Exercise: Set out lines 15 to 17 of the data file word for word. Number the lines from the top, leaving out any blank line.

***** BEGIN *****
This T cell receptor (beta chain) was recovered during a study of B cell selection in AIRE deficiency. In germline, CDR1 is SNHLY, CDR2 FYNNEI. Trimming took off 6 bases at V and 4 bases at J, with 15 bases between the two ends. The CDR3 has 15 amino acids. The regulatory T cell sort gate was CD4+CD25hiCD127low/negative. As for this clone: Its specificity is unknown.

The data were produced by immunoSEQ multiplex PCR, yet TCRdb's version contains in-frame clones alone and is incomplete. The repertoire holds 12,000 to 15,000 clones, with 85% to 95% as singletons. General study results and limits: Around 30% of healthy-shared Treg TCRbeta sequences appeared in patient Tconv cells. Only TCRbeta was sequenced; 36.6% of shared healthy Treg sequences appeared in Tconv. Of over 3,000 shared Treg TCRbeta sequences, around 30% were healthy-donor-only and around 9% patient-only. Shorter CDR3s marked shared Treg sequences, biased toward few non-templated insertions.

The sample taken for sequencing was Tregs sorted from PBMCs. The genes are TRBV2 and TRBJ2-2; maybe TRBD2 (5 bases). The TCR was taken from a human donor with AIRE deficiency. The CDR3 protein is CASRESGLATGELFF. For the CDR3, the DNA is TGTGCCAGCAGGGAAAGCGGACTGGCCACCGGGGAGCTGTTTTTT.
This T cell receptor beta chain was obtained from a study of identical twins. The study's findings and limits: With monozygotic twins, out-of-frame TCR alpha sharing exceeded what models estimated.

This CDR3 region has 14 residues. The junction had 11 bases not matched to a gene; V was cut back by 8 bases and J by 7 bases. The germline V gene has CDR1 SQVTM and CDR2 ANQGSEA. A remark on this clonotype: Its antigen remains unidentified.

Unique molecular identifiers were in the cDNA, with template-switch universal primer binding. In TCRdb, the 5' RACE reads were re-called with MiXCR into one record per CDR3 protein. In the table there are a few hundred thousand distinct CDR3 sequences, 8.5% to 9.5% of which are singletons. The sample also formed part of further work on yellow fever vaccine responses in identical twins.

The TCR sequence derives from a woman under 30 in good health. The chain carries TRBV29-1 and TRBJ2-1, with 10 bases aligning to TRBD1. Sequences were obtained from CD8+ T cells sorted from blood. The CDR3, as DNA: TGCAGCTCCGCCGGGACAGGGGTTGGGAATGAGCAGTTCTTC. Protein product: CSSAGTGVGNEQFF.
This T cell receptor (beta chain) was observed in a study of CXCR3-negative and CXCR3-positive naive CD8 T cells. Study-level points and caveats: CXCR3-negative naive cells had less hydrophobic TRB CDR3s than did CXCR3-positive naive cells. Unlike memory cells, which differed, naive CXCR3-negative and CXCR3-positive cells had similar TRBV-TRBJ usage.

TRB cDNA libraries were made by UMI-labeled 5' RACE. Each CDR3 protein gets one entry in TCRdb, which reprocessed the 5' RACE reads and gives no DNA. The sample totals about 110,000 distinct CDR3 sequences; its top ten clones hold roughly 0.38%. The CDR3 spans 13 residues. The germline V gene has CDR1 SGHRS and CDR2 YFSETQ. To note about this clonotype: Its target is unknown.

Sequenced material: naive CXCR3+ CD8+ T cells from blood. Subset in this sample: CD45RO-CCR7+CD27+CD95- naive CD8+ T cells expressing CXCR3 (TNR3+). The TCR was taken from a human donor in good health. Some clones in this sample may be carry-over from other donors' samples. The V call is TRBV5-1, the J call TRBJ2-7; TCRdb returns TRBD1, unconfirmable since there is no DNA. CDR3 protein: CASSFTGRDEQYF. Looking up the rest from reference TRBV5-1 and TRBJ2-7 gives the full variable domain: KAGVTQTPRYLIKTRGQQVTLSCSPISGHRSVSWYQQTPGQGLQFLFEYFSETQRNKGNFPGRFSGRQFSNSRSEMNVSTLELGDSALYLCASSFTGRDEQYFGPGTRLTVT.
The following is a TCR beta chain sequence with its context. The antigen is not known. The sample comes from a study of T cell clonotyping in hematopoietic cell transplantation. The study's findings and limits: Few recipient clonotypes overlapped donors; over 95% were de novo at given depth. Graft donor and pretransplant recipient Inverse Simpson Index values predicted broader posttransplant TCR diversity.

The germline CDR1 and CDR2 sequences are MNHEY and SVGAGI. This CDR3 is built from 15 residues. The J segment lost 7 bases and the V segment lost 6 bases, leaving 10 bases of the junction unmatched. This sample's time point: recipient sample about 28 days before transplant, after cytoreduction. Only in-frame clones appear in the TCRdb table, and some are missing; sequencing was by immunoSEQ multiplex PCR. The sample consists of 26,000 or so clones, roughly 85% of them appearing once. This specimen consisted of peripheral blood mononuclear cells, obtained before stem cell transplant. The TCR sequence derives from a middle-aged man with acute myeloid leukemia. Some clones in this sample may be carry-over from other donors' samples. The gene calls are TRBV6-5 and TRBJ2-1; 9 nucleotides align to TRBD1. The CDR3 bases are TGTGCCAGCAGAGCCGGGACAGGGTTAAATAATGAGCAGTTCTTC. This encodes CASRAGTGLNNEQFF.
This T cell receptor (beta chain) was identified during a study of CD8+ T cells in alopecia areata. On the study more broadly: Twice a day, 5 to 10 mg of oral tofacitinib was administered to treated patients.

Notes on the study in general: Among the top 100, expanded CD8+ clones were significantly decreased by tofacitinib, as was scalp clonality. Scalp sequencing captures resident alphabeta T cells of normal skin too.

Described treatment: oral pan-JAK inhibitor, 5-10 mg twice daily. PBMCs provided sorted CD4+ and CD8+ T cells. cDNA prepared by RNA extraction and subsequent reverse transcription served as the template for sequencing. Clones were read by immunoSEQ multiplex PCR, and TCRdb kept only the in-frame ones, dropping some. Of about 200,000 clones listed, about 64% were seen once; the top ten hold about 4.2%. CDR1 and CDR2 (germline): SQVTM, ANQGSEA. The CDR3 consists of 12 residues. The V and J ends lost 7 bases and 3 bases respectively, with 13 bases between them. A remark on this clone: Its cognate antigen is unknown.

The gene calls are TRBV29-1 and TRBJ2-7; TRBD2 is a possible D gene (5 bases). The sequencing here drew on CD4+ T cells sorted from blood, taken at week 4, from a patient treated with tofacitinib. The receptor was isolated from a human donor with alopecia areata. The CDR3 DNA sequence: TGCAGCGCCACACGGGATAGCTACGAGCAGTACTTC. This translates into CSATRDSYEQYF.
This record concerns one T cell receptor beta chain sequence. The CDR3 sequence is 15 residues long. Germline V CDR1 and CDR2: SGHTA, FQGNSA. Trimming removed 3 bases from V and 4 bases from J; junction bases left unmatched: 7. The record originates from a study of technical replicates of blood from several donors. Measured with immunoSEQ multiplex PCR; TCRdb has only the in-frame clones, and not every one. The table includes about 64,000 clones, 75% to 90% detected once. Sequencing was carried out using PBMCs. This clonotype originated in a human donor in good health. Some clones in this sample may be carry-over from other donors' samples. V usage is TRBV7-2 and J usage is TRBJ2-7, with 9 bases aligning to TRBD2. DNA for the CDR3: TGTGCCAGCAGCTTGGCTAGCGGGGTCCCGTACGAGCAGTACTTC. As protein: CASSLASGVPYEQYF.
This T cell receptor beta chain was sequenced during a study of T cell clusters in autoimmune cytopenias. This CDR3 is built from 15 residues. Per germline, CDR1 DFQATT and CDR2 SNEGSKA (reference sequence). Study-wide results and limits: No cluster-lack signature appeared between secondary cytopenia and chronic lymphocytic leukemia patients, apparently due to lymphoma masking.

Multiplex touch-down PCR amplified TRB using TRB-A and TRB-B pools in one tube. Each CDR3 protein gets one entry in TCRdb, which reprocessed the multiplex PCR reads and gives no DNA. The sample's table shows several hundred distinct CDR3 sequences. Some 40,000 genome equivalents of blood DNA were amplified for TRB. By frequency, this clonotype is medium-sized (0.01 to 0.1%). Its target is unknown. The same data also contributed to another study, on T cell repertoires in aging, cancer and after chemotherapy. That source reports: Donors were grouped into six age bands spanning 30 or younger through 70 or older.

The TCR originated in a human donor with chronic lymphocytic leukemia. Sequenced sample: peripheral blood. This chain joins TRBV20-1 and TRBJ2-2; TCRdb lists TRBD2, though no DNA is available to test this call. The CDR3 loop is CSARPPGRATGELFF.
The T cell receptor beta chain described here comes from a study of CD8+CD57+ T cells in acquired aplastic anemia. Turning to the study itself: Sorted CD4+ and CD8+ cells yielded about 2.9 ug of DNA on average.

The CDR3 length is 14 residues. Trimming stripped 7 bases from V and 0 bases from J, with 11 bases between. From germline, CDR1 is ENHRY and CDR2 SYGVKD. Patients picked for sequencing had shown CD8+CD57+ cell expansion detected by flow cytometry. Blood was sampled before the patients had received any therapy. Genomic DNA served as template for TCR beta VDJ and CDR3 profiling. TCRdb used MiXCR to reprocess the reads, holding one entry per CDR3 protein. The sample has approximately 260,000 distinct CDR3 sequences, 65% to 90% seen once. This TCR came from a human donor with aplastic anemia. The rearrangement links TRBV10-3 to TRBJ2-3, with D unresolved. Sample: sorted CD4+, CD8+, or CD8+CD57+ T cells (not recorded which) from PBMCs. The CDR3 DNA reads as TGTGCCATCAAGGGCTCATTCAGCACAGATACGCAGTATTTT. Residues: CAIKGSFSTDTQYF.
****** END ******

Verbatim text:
Described treatment: oral pan-JAK inhibitor, 5-10 mg twice daily. PBMCs provided sorted CD4+ and CD8+ T cells. cDNA prepared by RNA extraction and subsequent reverse transcription served as the template for sequencing. Clones were read by immunoSEQ multiplex PCR, and TCRdb kept only the in-frame ones, dropping some. Of about 200,000 clones listed, about 64% were seen once; the top ten hold about 4.2%. CDR1 and CDR2 (germline): SQVTM, ANQGSEA. The CDR3 consists of 12 residues. The V and J ends lost 7 bases and 3 bases respectively, with 13 bases between them. A remark on this clone: Its cognate antigen is unknown.

The gene calls are TRBV29-1 and TRBJ2-7; TRBD2 is a possible D gene (5 bases). The sequencing here drew on CD4+ T cells sorted from blood, taken at week 4, from a patient treated with tofacitinib. The receptor was isolated from a human donor with alopecia areata. The CDR3 DNA sequence: TGCAGCGCCACACGGGATAGCTACGAGCAGTACTTC. This translates into CSATRDSYEQYF.
This record concerns one T cell receptor beta chain sequence. The CDR3 sequence is 15 residues long. Germline V CDR1 and CDR2: SGHTA, FQGNSA. Trimming removed 3 bases from V and 4 bases from J; junction bases left unmatched: 7. The record originates from a study of technical replicates of blood from several donors. Measured with immunoSEQ multiplex PCR; TCRdb has only the in-frame clones, and not every one. The table includes about 64,000 clones, 75% to 90% detected once. Sequencing was carried out using PBMCs. This clonotype originated in a human donor in good health. Some clones in this sample may be carry-over from other donors' samples. V usage is TRBV7-2 and J usage is TRBJ2-7, with 9 bases aligning to TRBD2. DNA for the CDR3: TGTGCCAGCAGCTTGGCTAGCGGGGTCCCGTACGAGCAGTACTTC. As protein: CASSLASGVPYEQYF.